A perfect storm

“This stands out as the toughest time … The GFC was a tough time, but that was dealing with clients who were impacted. Now it’s the advisers being impacted.”

This observation by the Association of Financial Advisers’ (AFA’s) general manager, policy and professionalism, Phil Anderson, may sound dramatic but, given the current low levels of positive sentiment held by advisers about the industry, it holds true.

Advisers have faced a “perfect storm”, according to both the AFA and the Financial Planning Association (FPA), of factors contributing to plummeting optimism, as the Banking Royal Commission, the Financial Adviser Standards and Ethics Authority’s (FASEA’s) reforms, the banks exiting wealth, and the general stresses of financial services in general have combined.

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Wealth Insights’ Adviser Sentiment Index for 2018 backed this up; in their role as a financial planner, less than half of surveyed advisers believe times are good or very good, 40 per cent believe they’re average, and 19 per cent think they’re bad or very bad.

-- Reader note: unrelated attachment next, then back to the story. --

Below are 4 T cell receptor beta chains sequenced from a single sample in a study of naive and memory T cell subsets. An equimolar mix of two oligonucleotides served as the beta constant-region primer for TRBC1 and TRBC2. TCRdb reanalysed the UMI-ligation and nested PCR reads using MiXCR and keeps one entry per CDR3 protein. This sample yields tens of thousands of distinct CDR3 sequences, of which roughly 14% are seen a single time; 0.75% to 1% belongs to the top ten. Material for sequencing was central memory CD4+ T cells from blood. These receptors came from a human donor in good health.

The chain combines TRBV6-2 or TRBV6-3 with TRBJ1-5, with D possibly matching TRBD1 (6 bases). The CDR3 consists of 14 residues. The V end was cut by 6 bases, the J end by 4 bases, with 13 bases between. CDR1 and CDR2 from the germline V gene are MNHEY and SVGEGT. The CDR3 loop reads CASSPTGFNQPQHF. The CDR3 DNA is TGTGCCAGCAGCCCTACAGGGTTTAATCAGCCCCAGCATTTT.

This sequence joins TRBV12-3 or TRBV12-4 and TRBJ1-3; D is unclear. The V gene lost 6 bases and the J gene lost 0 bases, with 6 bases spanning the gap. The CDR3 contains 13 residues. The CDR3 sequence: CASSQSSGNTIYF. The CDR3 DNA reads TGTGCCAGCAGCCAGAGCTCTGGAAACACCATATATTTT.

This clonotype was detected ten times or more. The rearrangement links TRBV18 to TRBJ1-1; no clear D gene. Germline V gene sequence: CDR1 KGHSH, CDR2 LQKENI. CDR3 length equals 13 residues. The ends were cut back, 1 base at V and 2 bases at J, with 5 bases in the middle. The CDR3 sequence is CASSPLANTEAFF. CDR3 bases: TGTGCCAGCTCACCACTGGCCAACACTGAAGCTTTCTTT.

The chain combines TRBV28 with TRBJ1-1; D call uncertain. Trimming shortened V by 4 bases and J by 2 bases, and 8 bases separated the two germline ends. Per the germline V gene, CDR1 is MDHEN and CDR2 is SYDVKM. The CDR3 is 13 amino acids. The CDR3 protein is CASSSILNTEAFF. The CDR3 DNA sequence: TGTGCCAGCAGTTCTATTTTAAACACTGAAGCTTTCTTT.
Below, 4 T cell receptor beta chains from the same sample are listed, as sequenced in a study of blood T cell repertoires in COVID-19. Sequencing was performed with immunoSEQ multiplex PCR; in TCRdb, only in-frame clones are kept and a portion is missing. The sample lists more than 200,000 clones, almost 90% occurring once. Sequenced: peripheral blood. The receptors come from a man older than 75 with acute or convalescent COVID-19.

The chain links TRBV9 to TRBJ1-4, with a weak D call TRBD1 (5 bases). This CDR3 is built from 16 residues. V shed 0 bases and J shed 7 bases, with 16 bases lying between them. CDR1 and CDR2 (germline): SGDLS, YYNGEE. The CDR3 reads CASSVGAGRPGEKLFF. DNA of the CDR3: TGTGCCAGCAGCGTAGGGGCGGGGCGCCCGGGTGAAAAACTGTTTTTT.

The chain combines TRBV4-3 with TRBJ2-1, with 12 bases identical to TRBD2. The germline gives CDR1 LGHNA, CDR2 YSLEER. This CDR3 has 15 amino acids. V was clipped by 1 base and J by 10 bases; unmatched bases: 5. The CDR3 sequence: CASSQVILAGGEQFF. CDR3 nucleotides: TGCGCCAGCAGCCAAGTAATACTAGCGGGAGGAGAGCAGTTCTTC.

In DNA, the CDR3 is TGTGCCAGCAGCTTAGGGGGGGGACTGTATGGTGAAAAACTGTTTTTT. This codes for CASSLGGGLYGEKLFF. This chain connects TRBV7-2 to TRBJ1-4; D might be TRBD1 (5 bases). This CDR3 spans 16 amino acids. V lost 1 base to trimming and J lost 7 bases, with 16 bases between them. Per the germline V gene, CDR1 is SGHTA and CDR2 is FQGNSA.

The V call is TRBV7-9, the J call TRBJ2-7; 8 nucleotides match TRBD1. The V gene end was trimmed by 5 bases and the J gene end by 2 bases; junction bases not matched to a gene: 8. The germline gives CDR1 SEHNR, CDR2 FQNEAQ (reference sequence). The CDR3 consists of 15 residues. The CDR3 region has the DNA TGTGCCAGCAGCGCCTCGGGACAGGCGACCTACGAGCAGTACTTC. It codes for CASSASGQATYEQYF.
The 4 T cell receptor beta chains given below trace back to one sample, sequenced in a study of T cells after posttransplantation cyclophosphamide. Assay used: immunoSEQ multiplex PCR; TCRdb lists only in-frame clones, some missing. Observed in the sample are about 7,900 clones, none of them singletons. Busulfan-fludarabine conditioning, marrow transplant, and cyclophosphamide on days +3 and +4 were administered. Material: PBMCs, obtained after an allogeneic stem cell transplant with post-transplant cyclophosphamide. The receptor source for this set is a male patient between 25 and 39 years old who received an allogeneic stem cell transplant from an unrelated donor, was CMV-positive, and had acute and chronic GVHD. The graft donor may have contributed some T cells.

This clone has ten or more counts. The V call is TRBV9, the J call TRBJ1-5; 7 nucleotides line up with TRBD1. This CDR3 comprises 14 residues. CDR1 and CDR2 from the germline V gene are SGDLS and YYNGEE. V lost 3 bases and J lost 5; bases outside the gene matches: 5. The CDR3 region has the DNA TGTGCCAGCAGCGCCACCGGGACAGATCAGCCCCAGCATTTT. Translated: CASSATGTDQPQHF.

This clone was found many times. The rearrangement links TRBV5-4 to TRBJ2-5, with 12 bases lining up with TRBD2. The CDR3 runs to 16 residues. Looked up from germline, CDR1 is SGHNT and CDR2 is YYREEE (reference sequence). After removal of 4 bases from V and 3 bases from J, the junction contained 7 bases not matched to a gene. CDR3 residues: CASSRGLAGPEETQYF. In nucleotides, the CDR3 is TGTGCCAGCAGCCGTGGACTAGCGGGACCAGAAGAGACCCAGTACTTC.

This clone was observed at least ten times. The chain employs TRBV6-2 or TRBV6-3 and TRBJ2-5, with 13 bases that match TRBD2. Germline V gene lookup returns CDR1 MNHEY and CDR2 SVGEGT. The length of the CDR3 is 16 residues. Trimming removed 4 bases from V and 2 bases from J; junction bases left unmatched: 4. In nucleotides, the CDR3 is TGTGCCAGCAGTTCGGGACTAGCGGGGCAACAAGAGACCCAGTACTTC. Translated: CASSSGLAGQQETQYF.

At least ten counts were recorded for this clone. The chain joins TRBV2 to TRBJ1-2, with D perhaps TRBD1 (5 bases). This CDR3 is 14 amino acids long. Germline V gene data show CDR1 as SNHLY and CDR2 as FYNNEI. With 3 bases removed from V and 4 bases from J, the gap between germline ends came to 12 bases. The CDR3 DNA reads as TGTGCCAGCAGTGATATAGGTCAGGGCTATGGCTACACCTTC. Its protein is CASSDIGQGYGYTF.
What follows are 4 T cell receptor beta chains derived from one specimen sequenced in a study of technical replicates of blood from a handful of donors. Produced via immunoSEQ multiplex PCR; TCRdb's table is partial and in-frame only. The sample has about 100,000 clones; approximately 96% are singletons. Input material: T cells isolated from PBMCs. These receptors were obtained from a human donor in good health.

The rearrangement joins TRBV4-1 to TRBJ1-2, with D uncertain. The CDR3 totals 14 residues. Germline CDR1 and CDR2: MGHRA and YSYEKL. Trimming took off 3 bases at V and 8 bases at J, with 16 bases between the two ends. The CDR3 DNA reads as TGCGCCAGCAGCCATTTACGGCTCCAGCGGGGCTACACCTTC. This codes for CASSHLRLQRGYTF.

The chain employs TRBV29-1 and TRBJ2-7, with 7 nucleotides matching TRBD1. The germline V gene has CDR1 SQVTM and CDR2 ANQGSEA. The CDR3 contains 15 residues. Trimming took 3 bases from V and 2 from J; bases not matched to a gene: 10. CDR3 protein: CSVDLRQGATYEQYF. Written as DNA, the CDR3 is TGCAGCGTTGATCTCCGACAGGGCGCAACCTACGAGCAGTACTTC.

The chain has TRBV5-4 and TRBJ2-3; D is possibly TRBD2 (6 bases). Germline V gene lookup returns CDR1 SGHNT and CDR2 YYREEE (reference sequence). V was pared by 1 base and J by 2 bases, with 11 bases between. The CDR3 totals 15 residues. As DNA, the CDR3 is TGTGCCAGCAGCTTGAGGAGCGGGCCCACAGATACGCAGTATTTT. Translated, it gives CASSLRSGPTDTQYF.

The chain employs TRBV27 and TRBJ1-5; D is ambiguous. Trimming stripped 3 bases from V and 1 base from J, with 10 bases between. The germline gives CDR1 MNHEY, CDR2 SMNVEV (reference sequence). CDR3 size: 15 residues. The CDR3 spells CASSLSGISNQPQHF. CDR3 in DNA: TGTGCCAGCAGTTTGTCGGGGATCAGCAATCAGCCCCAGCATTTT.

For many advisers, too, this has turned into something more concerning than just low sentiment. The FPA’s chief executive, Dante De Gori, says, anecdotally, he has heard of increased mental health concerns amongst its members, and Anderson has noticed the same.

For advisers, sometimes professional help is needed to make sure that the current flurry of change faced by the financial planning industry doesn’t lead to even lower sentiment and mental health.

TRIGGERING THE TOUGH TIMES

The main culprit for poor adviser sentiment is, interestingly considering the current fuss around FASEA, last year’s Banking Royal Commission.